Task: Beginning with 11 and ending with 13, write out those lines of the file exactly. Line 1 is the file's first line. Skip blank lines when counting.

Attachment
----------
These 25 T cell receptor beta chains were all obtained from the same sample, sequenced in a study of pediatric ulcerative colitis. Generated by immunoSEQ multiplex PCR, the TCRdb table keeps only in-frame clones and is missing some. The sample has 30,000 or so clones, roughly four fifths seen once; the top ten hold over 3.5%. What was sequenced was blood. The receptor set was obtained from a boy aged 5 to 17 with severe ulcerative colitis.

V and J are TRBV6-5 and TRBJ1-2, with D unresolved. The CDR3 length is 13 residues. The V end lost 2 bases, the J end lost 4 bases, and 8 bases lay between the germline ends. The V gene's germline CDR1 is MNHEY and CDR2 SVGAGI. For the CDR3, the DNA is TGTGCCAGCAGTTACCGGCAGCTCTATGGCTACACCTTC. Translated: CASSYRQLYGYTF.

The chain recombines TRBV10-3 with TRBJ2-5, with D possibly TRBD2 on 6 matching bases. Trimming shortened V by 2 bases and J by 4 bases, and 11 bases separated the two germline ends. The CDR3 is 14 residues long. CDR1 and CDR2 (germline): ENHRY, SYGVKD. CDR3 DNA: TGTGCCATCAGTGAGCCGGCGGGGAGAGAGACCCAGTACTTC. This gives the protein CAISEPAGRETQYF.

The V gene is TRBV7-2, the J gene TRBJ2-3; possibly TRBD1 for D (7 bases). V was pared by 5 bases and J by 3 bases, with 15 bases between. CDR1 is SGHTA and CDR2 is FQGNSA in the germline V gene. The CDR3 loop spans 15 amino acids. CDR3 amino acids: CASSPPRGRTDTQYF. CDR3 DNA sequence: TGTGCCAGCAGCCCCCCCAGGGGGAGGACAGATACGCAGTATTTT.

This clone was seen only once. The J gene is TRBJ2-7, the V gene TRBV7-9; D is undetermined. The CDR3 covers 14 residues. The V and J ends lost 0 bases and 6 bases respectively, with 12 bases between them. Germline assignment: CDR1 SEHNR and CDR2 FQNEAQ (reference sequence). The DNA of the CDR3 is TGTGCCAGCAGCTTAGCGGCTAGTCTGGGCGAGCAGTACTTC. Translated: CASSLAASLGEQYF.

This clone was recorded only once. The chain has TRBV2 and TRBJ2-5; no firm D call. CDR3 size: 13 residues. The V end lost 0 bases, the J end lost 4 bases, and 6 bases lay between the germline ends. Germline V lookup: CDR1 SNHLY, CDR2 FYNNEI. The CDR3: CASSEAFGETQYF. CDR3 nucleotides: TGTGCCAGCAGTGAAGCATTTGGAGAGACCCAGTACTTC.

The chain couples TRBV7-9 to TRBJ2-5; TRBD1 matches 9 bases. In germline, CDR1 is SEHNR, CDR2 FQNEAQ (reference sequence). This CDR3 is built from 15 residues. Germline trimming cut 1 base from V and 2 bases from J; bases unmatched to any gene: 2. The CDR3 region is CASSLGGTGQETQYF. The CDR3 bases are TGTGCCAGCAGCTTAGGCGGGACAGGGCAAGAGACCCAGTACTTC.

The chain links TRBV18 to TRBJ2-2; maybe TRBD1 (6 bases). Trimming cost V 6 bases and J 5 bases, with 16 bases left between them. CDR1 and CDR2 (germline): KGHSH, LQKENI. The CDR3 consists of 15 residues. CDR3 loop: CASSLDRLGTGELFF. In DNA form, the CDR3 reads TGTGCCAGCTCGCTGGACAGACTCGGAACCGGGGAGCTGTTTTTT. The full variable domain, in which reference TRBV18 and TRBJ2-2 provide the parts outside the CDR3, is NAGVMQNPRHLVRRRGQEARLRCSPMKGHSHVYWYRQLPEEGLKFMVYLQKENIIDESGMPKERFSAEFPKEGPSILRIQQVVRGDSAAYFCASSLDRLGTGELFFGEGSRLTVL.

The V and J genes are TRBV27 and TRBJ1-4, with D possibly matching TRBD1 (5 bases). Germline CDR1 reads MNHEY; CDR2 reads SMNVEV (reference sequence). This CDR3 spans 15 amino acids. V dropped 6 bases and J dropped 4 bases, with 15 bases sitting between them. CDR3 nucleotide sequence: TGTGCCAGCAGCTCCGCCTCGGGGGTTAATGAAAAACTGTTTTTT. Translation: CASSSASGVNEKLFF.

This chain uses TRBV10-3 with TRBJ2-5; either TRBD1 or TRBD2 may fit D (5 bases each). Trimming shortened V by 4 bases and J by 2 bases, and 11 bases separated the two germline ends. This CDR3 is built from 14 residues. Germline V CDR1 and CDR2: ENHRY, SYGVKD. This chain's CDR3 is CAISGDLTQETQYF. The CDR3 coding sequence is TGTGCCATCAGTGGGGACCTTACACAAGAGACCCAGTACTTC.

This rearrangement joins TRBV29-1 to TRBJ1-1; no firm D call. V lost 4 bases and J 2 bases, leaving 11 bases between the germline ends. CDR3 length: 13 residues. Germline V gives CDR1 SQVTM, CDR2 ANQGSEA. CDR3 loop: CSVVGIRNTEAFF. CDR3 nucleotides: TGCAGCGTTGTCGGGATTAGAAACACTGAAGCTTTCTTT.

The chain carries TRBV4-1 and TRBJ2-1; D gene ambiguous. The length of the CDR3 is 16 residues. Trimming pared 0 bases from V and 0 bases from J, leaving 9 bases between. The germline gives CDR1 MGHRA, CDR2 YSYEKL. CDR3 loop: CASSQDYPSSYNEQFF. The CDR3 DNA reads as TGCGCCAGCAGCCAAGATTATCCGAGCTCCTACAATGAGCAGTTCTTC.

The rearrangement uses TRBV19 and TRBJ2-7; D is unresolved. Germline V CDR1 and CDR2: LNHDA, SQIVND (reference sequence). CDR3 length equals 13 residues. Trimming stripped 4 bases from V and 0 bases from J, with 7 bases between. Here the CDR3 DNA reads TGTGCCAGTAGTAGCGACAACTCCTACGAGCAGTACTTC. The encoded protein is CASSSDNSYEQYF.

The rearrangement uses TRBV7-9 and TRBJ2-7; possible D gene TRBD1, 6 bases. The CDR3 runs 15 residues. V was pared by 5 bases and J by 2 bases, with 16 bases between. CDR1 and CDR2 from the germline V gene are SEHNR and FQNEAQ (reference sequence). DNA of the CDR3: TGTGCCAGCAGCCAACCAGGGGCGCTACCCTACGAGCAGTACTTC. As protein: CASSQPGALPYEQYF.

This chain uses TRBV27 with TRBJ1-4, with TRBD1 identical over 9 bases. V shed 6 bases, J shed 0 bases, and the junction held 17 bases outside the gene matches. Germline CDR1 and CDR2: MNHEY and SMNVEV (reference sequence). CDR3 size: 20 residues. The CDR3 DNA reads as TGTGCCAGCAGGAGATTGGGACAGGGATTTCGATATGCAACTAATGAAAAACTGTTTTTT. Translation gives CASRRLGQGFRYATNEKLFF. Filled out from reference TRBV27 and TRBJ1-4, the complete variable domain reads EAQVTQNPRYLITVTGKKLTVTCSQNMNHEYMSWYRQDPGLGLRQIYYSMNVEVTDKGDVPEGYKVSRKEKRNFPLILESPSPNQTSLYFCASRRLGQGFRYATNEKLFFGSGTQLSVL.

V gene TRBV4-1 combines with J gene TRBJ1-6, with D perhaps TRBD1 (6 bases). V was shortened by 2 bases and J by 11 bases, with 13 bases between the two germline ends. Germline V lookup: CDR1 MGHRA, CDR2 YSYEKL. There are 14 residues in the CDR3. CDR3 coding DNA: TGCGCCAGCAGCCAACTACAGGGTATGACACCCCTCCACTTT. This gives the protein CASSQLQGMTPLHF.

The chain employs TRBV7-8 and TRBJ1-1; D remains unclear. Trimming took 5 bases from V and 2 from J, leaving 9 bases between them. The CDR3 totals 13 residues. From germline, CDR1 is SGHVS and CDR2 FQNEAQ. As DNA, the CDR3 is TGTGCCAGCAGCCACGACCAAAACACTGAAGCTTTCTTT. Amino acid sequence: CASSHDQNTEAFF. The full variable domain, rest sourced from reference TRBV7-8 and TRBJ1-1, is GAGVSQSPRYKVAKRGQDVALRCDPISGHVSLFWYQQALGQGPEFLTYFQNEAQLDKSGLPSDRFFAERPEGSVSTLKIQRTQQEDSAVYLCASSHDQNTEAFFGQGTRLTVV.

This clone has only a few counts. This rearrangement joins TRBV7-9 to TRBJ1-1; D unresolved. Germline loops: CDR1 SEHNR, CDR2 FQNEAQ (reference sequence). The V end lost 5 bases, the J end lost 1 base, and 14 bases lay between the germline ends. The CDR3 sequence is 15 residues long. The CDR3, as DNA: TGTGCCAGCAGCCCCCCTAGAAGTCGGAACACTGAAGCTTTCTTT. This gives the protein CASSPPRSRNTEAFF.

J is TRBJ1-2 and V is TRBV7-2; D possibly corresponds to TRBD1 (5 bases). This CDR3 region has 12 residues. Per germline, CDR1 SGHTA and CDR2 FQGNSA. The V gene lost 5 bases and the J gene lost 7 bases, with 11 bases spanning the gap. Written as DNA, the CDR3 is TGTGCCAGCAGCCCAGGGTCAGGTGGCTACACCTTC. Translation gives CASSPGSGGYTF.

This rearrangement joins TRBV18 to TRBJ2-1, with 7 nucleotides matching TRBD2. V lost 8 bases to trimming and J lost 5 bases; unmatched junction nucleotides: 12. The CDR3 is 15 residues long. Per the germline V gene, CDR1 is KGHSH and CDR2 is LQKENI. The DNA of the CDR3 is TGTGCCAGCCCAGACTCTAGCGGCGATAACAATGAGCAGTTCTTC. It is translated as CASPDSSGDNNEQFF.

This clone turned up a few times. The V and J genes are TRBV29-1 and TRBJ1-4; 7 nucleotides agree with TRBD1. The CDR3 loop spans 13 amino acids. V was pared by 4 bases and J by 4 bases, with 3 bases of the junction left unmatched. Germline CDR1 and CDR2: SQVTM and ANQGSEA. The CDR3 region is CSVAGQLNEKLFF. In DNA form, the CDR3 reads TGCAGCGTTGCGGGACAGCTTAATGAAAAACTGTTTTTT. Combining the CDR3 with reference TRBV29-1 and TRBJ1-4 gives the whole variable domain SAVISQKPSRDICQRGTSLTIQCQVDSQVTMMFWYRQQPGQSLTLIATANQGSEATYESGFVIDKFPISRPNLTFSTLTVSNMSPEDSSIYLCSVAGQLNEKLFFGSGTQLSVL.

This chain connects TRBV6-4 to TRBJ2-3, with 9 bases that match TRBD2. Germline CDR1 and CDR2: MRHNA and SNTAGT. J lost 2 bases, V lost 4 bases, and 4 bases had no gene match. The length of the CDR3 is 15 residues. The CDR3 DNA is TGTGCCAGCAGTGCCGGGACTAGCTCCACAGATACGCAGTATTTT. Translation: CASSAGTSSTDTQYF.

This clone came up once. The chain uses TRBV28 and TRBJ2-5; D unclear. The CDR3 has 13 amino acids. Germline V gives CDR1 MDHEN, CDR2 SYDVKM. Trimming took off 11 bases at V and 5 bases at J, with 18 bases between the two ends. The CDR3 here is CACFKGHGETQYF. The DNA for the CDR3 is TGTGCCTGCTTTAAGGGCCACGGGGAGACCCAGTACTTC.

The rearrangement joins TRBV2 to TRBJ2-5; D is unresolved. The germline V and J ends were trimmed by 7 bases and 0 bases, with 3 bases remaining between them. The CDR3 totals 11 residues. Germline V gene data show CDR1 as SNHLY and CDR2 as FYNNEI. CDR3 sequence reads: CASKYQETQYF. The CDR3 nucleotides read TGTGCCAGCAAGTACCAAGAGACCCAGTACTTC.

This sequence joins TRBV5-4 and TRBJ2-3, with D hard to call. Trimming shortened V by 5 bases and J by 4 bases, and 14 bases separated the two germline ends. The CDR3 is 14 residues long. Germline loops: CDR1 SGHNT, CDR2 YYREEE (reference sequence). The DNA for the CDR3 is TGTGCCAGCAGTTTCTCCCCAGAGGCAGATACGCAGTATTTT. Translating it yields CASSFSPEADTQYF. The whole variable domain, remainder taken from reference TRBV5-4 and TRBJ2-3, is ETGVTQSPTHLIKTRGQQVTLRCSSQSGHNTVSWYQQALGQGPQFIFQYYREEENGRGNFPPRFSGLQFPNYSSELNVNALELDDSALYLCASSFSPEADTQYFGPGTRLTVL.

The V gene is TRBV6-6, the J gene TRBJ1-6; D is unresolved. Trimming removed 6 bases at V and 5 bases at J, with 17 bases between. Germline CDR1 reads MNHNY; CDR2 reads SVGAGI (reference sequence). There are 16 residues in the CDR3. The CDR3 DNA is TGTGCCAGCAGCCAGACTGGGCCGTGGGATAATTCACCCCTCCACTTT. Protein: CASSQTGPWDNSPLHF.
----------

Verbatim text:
This rearrangement joins TRBV29-1 to TRBJ1-1; no firm D call. V lost 4 bases and J 2 bases, leaving 11 bases between the germline ends. CDR3 length: 13 residues. Germline V gives CDR1 SQVTM, CDR2 ANQGSEA. CDR3 loop: CSVVGIRNTEAFF. CDR3 nucleotides: TGCAGCGTTGTCGGGATTAGAAACACTGAAGCTTTCTTT.

The chain carries TRBV4-1 and TRBJ2-1; D gene ambiguous. The length of the CDR3 is 16 residues. Trimming pared 0 bases from V and 0 bases from J, leaving 9 bases between. The germline gives CDR1 MGHRA, CDR2 YSYEKL. CDR3 loop: CASSQDYPSSYNEQFF. The CDR3 DNA reads as TGCGCCAGCAGCCAAGATTATCCGAGCTCCTACAATGAGCAGTTCTTC.

The rearrangement uses TRBV19 and TRBJ2-7; D is unresolved. Germline V CDR1 and CDR2: LNHDA, SQIVND (reference sequence). CDR3 length equals 13 residues. Trimming stripped 4 bases from V and 0 bases from J, with 7 bases between. Here the CDR3 DNA reads TGTGCCAGTAGTAGCGACAACTCCTACGAGCAGTACTTC. The encoded protein is CASSSDNSYEQYF.